Will the difference between Obama and Romney matter for the Supreme Court? Professional obfuscator of significant partisan differences David Sirota says no. And if a pundit who doesn’t actually know anything about the Supreme Court has made a bad argument, we’re likely to see it here!
Before we get to that, let’s first ask whether, on the surface, the Supreme Court Argument is even valid? Looked at through the prism of history, the answer is murky at best. Recall that Republican presidents in the past have appointed some of the court’s most liberal voices, from Eisenhower nominee Earl Warren to Ford nominee John Paul Stevens to Bush I nominee David Souter.
First of all, this would be relevant if Obama were running against Zombie Dwight Eishenhower or Zombie Gerald Ford. How anyone can see a continuity between the national Republican Party of 1952 and 2012 is beyond me, although that certainly explains a lot about Obamaney hackery. (Sirota seems to have bought Romney’s painfully obvious con, and he’s not even the intended mark!) At any rate, the Souter selection — which was a fluke of obscure administration politics that didn’t reflect any desire on the part of George H.W. Bush to put a liberal on the Court — ensures that we’ll never get another Souter from a Republican.
Relatedly, I should note that the idea that Supreme Court justices are “unpredictable” is highly misleading. Judges chosen for ideological reasons are, in fact, highly predictable. Eisenhower picked Warren and Brennan for political reasons, and it’s not is if their relative liberalism wasn’t known at the time they were nominated. Current institutional norms insure that Supreme Court choices will be largely ideological.
Now, let’s ask the more disturbing question about Democrats and their Supreme Court Argument: namely, what are they really saying when they specifically insist Romney must be defeated to prevent his presumably ultraconservative nominees from getting onto the court? They are actually making the self-incriminating admission that they know their own party will not use their powers in the Senate to vote those nominees down. In constitutional “advice and consent” terms, they are too willing to consent to any jurist – no matter how extreme – a Republican politician nominates. In fact, while Ronald Reagan and George W. Bush did withdraw nominations on their own, Democrats haven’t actually mustered the courage to vote down a Republican Supreme Court nomination in more than a quarter-century.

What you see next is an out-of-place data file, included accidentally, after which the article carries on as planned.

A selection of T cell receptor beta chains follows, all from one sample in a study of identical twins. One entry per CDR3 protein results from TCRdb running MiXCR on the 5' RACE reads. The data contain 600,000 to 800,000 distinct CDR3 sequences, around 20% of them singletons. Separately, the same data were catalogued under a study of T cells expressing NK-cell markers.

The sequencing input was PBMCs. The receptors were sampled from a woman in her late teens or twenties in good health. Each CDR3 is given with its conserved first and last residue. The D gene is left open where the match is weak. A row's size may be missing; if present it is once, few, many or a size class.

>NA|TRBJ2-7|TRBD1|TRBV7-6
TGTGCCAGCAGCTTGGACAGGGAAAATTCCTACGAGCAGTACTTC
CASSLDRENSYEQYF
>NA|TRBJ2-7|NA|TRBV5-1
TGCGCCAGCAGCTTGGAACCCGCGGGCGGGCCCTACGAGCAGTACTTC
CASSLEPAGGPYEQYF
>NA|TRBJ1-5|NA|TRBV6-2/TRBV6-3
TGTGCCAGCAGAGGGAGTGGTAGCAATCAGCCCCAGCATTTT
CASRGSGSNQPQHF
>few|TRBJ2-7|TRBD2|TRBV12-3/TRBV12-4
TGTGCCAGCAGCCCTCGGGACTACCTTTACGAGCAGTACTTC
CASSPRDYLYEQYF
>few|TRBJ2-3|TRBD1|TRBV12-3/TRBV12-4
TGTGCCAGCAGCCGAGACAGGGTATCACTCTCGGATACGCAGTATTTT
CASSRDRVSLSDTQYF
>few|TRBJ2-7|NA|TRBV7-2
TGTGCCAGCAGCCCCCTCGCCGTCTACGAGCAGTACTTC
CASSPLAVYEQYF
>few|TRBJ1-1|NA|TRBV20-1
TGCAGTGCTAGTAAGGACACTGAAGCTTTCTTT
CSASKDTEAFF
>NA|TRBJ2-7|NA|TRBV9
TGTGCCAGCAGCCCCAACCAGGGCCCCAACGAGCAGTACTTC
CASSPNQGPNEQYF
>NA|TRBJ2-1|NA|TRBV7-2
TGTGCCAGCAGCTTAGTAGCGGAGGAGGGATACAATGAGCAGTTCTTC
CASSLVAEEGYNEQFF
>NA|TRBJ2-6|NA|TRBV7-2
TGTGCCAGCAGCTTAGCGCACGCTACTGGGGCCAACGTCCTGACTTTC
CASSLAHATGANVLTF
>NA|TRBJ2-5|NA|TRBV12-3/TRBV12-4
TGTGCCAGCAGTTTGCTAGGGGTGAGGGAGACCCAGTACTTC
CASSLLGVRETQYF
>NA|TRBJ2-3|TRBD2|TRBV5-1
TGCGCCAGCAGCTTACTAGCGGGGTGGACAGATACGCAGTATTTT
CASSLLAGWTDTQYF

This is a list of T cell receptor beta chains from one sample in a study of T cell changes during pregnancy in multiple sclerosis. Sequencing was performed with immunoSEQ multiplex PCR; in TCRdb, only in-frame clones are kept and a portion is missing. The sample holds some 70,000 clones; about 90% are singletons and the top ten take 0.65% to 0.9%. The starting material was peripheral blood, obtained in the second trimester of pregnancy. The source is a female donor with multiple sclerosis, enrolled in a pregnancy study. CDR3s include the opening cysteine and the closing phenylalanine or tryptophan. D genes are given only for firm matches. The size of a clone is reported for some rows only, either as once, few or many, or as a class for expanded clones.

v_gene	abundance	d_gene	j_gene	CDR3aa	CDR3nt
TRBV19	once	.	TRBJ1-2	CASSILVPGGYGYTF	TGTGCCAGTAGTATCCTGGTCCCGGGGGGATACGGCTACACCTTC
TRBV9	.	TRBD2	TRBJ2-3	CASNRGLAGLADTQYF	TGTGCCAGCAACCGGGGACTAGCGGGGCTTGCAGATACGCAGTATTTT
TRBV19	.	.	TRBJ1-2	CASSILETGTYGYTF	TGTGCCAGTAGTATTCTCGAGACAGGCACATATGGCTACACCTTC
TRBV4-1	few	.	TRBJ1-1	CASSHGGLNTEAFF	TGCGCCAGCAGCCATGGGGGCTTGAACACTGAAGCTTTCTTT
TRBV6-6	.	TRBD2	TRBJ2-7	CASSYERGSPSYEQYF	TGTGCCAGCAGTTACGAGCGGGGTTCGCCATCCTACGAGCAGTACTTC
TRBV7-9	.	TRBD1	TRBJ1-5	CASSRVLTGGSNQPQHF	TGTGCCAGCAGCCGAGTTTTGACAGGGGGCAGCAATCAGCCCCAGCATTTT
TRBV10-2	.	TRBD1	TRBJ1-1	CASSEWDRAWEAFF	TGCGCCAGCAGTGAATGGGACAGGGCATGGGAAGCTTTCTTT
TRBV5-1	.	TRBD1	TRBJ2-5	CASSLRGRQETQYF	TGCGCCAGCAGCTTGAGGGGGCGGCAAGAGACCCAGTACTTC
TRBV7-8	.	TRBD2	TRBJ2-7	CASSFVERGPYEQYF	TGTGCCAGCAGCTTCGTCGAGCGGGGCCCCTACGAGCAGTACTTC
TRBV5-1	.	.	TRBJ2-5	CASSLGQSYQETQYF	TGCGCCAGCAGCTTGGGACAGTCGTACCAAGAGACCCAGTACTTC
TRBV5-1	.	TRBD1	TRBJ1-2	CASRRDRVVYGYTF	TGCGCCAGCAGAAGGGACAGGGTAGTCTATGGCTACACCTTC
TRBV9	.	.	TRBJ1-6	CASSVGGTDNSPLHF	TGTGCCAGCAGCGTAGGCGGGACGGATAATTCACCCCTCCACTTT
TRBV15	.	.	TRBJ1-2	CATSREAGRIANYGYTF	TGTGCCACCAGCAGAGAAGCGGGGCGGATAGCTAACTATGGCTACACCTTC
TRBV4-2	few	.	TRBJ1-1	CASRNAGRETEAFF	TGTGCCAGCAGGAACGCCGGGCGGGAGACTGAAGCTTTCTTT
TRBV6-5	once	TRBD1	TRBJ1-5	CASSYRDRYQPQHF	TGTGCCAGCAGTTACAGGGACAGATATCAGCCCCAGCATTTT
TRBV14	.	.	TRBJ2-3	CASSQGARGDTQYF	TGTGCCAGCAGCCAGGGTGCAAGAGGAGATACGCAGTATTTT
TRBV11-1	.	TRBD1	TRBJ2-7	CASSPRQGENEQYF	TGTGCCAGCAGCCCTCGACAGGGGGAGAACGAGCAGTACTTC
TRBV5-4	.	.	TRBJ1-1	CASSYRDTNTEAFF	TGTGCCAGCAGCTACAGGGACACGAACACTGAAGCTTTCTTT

And conservatives haven’t prevented a Democratic nominee from being confirmed to the Supreme Court in more than forty years!
Anyway, this argument is really silly, for reasons I’ve already discussed at length. Obviously, Senate Democrats can place some constraints on a president’s nominees. But there’s no reason to believe that Senate Democrats can stop Romney from appointing anyone, and although Sirota is the last person in the world who doesn’t understand this generic Republican circuit court judges who don’t write controversial articles are far more likely to be Alitos than Kennedys. And even in the extraordinarily unlikely event that the Democrats could stop any nominee to the right of Bork’s replacement, remember that Kennedy just voted to hold the New Deal unconstitutional, cast the swing vote to hold arbitrary strip searches unconstitutional, etc. etc. etc. The difference between a court where Anthony Kennedy is the median vote and Elena Kagan is the median vote would be huge — and that’s the best-case scenario.
“Obama’s track record is not actually that good (on court nominees),” noted Matt Stoller here at Salon. “As a senator, Obama publicly chided liberals for demanding that Sen. Patrick Leahy block Sam Alito from the Supreme Court. Meanwhile, Obama-appointed Supreme Court Justice Sonya Sotomayor has in her career already ruled to limit access to abortion, and Elena Kagan’s stance is not yet clear.”
Stoller’s analysis makes sense — if you think that Samuel Alito is a liberal. If you actually understand anything about how federal courts work, not so much.
That said, just remember that every time the Supreme Court Argument is aired as a means of shutting down a discussion about inconvenient truths, the arguments proponents are openly admitting that nobody should believe today’s Democratic Party is for what it says it is for.
Or it could mean that the fact that presidents have the appointment power means something, there’s no precedent for serially rejecting nominees, and serially rejecting nominees would lead to an institutional equilibrium that would be much more congenial to reactionary interests. Who can say?